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What is RAID?

RAID Levels    RAID 0    RAID 1    RAID 2    RAID 3    RAID 4    RAID 5

Download RAID FAQ PDF    SCSI FAQ's

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RAID stands for "Redundant Array of Inexpensive Disks". The concept of RAID originated from a paper ("A case for Redundant Arrays of Inexpensive Disks" - 1987) published from the University of California at Berkley, proposing that using multiple small and rather inexpensive disks to replace the use of a single large disk to achieve fault-tolerant data redundancy. Another term "Parity Data" was often mentioned together with RAID. The parity data or disk is used to reconstruct data to a failed drive by comparing the data for the remaining drives in the array.


What are those RAID Levels ?

Originally five RAID configurations, levels 1 through 5, were defined. A newer version, "data striping", or level 0, offers some performance advantages over other RAID levels but no data redundancy, so technically it isn't actually RAID.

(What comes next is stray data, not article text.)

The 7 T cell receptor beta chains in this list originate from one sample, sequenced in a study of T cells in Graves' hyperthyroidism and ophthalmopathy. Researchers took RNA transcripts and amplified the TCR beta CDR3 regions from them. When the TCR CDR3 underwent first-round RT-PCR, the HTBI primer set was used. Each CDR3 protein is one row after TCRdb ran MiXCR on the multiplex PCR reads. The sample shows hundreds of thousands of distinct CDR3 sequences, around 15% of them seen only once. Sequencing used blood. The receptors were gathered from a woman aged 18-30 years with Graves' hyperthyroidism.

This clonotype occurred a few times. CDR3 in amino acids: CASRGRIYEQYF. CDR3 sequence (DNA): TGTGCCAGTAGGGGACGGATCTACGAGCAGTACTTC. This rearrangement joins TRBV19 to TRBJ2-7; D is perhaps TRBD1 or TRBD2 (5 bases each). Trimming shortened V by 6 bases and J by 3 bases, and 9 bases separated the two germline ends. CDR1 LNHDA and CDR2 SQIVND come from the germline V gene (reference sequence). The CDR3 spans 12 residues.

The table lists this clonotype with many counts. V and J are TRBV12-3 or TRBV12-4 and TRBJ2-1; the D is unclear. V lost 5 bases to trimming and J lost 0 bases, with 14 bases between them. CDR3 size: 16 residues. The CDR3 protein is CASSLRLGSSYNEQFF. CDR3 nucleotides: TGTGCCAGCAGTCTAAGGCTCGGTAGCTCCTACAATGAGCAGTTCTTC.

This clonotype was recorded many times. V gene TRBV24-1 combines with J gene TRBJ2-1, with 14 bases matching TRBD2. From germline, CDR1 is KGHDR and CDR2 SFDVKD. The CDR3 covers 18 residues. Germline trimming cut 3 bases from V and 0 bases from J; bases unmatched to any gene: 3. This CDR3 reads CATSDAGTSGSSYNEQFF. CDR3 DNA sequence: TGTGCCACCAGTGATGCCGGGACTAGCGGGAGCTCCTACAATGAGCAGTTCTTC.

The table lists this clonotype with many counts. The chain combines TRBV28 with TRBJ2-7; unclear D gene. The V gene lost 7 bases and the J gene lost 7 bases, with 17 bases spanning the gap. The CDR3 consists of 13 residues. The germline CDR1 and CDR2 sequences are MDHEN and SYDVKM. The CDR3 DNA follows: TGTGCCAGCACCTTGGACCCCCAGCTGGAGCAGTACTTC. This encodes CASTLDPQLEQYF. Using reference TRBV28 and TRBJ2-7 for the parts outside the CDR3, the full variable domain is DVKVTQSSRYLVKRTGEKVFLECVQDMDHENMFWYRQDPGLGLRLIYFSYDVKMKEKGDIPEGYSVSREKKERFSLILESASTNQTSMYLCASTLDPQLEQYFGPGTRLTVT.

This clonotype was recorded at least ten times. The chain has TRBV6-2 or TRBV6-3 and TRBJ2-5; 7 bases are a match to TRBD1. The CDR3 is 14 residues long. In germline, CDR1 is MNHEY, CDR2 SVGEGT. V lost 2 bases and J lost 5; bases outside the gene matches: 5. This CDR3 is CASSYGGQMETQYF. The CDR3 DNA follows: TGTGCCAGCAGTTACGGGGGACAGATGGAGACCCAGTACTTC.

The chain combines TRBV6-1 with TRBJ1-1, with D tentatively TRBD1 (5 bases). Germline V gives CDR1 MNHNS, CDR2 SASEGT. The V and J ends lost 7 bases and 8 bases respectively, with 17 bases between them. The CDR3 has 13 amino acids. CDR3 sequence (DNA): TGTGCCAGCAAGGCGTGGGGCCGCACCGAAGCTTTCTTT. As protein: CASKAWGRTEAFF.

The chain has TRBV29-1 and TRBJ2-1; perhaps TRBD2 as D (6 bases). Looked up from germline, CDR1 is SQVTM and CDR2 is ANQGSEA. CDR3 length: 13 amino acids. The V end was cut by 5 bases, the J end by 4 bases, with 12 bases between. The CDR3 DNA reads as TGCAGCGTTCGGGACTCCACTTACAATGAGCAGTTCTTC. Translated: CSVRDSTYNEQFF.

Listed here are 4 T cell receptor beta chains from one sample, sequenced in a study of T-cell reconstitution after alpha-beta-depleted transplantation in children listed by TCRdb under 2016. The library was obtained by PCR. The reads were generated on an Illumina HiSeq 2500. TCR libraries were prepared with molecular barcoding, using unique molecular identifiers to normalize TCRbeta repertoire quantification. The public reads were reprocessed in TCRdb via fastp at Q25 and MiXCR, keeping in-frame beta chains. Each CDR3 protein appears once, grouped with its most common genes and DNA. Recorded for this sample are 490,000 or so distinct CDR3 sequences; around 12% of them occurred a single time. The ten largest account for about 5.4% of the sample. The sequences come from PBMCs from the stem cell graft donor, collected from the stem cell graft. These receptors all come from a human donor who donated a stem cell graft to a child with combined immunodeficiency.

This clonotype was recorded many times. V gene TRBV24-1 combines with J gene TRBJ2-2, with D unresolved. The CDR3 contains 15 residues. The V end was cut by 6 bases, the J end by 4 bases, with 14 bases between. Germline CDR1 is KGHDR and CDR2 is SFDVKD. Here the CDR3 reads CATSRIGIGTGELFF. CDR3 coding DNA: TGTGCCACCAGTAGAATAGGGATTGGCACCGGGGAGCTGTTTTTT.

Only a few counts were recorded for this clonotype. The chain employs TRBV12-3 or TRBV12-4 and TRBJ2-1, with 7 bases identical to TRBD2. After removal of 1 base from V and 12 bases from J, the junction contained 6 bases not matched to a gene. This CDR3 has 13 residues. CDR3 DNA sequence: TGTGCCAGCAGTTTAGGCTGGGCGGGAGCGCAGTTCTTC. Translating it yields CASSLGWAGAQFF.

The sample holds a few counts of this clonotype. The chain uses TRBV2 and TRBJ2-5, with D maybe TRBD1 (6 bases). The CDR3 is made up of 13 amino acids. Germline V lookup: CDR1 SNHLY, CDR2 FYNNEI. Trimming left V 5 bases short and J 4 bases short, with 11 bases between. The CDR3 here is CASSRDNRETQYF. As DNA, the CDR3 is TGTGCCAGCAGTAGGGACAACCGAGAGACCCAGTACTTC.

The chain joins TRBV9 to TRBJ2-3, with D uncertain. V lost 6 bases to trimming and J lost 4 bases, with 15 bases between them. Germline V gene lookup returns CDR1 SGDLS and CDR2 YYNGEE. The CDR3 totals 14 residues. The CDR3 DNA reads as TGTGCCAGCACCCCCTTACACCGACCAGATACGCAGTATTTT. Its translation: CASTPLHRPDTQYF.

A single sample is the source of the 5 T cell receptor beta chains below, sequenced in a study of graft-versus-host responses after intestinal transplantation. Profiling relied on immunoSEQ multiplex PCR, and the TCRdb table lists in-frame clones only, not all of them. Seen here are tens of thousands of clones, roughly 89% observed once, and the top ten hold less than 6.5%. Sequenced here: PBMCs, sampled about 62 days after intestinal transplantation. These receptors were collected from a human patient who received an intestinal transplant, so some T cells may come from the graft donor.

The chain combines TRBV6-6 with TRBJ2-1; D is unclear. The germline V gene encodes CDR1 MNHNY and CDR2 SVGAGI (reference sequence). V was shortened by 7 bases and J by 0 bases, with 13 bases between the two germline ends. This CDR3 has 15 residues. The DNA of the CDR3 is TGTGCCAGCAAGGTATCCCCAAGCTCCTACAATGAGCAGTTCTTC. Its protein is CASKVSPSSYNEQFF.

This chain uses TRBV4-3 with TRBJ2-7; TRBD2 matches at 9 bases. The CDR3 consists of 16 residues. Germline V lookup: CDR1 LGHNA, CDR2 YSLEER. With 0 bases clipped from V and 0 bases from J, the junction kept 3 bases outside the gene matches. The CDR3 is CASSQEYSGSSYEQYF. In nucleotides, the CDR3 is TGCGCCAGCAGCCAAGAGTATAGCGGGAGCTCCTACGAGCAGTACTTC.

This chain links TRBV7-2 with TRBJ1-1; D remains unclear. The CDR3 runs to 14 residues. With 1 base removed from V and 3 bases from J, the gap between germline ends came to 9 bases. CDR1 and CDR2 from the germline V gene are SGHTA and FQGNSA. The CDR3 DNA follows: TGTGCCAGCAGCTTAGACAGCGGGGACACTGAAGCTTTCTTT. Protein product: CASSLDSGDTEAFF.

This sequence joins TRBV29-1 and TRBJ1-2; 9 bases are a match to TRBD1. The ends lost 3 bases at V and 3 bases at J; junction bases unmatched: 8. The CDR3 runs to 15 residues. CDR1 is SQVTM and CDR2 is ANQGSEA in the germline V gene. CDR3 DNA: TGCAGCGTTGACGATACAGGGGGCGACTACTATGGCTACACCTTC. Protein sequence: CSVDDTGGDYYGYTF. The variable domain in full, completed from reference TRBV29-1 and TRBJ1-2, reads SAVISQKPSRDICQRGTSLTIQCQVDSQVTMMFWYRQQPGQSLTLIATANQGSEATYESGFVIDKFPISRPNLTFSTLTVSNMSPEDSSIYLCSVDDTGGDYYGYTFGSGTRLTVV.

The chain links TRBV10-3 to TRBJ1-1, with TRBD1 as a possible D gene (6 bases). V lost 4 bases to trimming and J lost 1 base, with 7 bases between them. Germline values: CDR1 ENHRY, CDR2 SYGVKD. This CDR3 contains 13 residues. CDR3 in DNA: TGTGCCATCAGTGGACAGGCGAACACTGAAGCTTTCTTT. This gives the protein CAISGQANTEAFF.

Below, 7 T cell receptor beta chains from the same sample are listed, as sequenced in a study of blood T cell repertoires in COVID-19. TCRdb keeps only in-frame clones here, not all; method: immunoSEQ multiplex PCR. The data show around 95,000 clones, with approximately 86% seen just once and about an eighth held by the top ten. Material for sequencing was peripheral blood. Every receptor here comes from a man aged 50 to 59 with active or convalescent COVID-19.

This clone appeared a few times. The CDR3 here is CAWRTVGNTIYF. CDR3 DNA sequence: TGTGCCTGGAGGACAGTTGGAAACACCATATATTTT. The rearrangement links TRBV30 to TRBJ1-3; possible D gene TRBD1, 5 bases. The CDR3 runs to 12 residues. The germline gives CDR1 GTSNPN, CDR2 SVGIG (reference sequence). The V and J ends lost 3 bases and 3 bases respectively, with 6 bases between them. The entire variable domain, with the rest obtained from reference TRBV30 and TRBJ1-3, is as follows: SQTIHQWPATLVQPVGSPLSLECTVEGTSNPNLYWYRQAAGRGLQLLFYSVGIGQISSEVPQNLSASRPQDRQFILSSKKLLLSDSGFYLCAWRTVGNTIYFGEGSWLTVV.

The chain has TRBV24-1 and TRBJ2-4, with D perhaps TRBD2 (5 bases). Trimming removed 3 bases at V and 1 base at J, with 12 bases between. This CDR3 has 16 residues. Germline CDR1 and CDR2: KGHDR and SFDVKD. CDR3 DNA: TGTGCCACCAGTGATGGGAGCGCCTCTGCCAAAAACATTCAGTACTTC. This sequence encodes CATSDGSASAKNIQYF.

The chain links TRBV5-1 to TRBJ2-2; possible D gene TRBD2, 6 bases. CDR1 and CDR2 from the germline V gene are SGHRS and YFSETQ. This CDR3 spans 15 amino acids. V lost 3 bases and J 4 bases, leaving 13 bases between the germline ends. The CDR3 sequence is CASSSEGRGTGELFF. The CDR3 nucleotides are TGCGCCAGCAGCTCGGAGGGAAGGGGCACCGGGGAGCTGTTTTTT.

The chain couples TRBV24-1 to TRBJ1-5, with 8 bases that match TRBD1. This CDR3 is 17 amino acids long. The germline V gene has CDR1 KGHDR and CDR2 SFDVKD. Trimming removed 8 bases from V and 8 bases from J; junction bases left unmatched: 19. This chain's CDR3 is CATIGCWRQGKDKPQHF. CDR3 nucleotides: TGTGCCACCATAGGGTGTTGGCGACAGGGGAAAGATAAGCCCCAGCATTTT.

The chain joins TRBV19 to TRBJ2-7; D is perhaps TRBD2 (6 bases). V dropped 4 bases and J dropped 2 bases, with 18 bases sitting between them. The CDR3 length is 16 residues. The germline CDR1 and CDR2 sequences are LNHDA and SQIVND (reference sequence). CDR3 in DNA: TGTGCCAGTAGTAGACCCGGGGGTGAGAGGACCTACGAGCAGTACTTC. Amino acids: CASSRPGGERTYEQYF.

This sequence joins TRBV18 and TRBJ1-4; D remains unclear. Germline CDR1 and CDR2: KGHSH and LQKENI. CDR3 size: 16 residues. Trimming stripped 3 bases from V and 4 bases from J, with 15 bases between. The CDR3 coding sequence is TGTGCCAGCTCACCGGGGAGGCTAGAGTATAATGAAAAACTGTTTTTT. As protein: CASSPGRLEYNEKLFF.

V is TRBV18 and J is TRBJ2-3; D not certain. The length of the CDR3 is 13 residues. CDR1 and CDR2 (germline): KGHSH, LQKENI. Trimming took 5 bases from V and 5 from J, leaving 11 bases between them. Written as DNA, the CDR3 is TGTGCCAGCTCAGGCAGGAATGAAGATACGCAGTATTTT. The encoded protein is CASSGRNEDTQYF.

The most popular RAID level are 0, 1, 3 and 5, their definition of RAID levels are:

RAID 0


Known as disk striping. It combines disks that are used to improve some performance, but there is no logic to protect/recover data. *Synchronized disks are used.

Pros Cons
Fast data transfer on large blocks of data I/O. No parity check for fault-tolerance.


RAID 1


This is known as mirroring, where data is written to two different disks at the same time, and data can be read from either disk.

Pros Cons
Secure against disk failure. Double the cost of storage.


RAID 2

Disk striping with several disks similar to RAID 0, but a small percentage of those disks were set aside to be "check disk," A special Hamming Error Correction Codes is implemented. Not used because of high performance penalty.


RAID 3


Striping data over several disks. Parity interleaves at byte level and is stored in a dedicated disk. *Synchronized disks are required.

Pros

Cons

Fastest for large-file transfer, lower cost for data security.

If the dedicated parity disk failed, all data integrity is lost.


RAID 4

Similar to RAID 3, striping data over several disks. Parity interleaves at block level rather that byte level and is stored in a dedicated parity disk. Unlike RAID 3, Non-synchronized disks are being used. RAID 4 improves read access but suffers form a write penalty since every write must access the parity disk.


RAID 5

Striping data and parity over several disks with no dedicated disk for parity.

Pros Cons
Higher I/O rate for writing data and since no dedicated parity disks, no data loss for any disk failure Not as fast as RAID 3.

* Synchronized disks - Multiple disk are being used to write a single file. This is a function of the disk controller.


 

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Last modified: 08/11/03